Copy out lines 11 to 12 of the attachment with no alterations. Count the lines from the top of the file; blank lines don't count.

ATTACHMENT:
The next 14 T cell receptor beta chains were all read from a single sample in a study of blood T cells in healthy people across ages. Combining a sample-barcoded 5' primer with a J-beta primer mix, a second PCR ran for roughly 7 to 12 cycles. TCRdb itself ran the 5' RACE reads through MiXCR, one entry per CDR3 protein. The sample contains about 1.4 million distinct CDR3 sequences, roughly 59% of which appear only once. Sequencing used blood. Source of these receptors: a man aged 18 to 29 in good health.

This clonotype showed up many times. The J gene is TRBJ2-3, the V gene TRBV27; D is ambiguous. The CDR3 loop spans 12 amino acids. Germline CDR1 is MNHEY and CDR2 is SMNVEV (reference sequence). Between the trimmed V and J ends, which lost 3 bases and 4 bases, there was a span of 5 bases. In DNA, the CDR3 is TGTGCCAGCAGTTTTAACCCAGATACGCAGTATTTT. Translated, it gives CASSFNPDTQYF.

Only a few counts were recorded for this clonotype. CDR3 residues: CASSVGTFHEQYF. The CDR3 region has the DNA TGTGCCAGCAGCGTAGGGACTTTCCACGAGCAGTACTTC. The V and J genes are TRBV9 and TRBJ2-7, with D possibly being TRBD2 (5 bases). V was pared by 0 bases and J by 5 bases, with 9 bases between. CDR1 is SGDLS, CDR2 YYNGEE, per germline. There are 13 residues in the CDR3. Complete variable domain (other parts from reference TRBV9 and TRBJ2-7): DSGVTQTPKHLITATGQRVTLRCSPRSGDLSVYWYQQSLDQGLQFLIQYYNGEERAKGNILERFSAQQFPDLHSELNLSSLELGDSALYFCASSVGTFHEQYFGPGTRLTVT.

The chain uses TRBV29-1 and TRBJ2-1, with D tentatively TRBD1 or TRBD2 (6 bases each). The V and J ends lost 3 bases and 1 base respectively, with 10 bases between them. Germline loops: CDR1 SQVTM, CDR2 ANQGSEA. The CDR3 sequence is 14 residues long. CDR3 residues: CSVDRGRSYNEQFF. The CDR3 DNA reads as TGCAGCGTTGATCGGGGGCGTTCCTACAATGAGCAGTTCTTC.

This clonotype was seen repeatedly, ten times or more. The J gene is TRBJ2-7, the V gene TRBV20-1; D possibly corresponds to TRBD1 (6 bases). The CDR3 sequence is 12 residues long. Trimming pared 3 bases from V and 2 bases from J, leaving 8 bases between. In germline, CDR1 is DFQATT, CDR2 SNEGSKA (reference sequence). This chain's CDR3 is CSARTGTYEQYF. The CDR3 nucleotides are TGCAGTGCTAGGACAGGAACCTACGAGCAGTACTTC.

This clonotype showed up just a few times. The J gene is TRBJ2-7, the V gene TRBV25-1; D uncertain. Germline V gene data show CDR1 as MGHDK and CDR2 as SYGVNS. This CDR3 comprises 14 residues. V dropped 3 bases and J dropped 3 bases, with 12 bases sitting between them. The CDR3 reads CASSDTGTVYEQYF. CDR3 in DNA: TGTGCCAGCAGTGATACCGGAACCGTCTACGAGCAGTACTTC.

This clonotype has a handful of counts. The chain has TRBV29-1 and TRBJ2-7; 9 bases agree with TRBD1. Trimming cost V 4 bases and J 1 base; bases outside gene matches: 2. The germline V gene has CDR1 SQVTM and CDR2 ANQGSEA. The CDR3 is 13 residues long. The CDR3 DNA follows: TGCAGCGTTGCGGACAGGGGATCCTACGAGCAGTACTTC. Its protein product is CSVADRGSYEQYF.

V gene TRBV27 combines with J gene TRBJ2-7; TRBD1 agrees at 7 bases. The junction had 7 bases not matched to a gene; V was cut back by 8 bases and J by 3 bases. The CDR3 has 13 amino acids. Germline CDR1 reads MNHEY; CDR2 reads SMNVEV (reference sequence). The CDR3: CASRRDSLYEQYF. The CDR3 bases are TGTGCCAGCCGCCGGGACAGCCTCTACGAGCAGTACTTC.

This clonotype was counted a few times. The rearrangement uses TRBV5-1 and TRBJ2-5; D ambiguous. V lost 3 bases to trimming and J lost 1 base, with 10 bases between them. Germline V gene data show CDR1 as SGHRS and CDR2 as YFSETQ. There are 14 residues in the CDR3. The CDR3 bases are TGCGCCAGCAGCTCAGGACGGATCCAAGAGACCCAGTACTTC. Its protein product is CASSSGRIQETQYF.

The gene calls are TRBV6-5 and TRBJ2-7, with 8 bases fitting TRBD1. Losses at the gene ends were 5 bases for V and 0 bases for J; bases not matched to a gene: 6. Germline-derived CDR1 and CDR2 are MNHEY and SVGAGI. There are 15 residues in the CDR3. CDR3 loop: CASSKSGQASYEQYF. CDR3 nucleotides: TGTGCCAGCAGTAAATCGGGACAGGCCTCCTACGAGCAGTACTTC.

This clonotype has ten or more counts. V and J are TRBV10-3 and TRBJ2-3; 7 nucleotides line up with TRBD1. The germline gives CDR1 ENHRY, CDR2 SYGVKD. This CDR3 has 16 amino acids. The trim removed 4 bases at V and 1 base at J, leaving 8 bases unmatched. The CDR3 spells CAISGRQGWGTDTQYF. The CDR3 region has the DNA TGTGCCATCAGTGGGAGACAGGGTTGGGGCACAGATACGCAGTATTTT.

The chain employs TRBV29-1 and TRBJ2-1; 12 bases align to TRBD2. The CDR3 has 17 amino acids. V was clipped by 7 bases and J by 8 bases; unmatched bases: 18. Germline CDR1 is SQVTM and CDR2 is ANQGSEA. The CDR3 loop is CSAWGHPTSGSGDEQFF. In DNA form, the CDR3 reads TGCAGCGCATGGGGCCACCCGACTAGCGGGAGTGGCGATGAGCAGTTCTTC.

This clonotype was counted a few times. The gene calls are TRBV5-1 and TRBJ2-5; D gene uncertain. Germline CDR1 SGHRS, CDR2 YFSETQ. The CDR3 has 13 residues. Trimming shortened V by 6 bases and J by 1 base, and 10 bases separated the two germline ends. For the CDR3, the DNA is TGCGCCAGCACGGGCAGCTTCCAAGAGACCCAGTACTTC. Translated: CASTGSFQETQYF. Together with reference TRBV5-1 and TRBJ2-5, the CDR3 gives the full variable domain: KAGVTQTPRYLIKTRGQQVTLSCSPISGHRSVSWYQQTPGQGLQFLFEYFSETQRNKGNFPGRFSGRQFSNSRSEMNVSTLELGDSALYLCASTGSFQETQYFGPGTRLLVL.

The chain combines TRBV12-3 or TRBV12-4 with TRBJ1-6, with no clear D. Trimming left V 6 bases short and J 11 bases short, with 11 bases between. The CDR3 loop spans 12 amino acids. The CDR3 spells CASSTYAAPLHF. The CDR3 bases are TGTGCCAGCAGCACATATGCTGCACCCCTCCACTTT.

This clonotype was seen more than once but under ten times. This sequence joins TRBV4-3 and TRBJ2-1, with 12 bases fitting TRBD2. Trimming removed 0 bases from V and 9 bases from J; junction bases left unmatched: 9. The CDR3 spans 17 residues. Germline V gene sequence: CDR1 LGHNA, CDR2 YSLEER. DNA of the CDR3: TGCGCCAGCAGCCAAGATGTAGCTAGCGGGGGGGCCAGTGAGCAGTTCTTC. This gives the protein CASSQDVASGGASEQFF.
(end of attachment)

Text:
This clonotype has ten or more counts. V and J are TRBV10-3 and TRBJ2-3; 7 nucleotides line up with TRBD1. The germline gives CDR1 ENHRY, CDR2 SYGVKD. This CDR3 has 16 amino acids. The trim removed 4 bases at V and 1 base at J, leaving 8 bases unmatched. The CDR3 spells CAISGRQGWGTDTQYF. The CDR3 region has the DNA TGTGCCATCAGTGGGAGACAGGGTTGGGGCACAGATACGCAGTATTTT.

The chain employs TRBV29-1 and TRBJ2-1; 12 bases align to TRBD2. The CDR3 has 17 amino acids. V was clipped by 7 bases and J by 8 bases; unmatched bases: 18. Germline CDR1 is SQVTM and CDR2 is ANQGSEA. The CDR3 loop is CSAWGHPTSGSGDEQFF. In DNA form, the CDR3 reads TGCAGCGCATGGGGCCACCCGACTAGCGGGAGTGGCGATGAGCAGTTCTTC.